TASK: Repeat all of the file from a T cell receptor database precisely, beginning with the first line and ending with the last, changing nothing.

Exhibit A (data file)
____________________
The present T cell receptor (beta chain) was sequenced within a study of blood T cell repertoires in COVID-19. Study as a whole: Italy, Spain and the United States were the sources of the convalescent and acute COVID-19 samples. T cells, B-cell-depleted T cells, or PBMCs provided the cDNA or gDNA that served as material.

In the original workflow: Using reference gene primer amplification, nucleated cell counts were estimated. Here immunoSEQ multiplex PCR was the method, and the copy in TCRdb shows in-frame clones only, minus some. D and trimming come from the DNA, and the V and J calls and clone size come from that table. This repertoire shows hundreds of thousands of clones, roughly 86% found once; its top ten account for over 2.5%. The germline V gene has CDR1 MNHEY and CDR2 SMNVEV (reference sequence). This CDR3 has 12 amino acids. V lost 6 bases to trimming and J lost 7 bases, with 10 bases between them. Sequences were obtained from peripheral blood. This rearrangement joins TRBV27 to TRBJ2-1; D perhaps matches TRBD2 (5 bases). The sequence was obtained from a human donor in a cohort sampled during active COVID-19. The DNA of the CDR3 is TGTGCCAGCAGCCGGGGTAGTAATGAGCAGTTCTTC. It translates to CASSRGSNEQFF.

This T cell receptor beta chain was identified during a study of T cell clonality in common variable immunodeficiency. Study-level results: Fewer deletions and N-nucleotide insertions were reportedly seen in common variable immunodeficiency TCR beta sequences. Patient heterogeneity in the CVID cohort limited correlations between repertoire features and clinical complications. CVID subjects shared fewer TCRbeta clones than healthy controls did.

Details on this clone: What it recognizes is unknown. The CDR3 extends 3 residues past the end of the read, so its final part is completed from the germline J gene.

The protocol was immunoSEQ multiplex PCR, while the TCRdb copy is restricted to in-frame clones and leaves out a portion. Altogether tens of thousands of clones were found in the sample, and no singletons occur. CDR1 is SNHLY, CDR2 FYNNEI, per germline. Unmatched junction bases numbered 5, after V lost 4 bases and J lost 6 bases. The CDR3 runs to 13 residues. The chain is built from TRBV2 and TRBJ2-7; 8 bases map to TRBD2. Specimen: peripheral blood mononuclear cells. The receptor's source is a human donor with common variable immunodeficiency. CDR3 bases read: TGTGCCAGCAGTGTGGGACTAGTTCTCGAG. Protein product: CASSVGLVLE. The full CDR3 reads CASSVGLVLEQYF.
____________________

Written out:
The present T cell receptor (beta chain) was sequenced within a study of blood T cell repertoires in COVID-19. Study as a whole: Italy, Spain and the United States were the sources of the convalescent and acute COVID-19 samples. T cells, B-cell-depleted T cells, or PBMCs provided the cDNA or gDNA that served as material.

In the original workflow: Using reference gene primer amplification, nucleated cell counts were estimated. Here immunoSEQ multiplex PCR was the method, and the copy in TCRdb shows in-frame clones only, minus some. D and trimming come from the DNA, and the V and J calls and clone size come from that table. This repertoire shows hundreds of thousands of clones, roughly 86% found once; its top ten account for over 2.5%. The germline V gene has CDR1 MNHEY and CDR2 SMNVEV (reference sequence). This CDR3 has 12 amino acids. V lost 6 bases to trimming and J lost 7 bases, with 10 bases between them. Sequences were obtained from peripheral blood. This rearrangement joins TRBV27 to TRBJ2-1; D perhaps matches TRBD2 (5 bases). The sequence was obtained from a human donor in a cohort sampled during active COVID-19. The DNA of the CDR3 is TGTGCCAGCAGCCGGGGTAGTAATGAGCAGTTCTTC. It translates to CASSRGSNEQFF.

This T cell receptor beta chain was identified during a study of T cell clonality in common variable immunodeficiency. Study-level results: Fewer deletions and N-nucleotide insertions were reportedly seen in common variable immunodeficiency TCR beta sequences. Patient heterogeneity in the CVID cohort limited correlations between repertoire features and clinical complications. CVID subjects shared fewer TCRbeta clones than healthy controls did.

Details on this clone: What it recognizes is unknown. The CDR3 extends 3 residues past the end of the read, so its final part is completed from the germline J gene.

The protocol was immunoSEQ multiplex PCR, while the TCRdb copy is restricted to in-frame clones and leaves out a portion. Altogether tens of thousands of clones were found in the sample, and no singletons occur. CDR1 is SNHLY, CDR2 FYNNEI, per germline. Unmatched junction bases numbered 5, after V lost 4 bases and J lost 6 bases. The CDR3 runs to 13 residues. The chain is built from TRBV2 and TRBJ2-7; 8 bases map to TRBD2. Specimen: peripheral blood mononuclear cells. The receptor's source is a human donor with common variable immunodeficiency. CDR3 bases read: TGTGCCAGCAGTGTGGGACTAGTTCTCGAG. Protein product: CASSVGLVLE. The full CDR3 reads CASSVGLVLEQYF.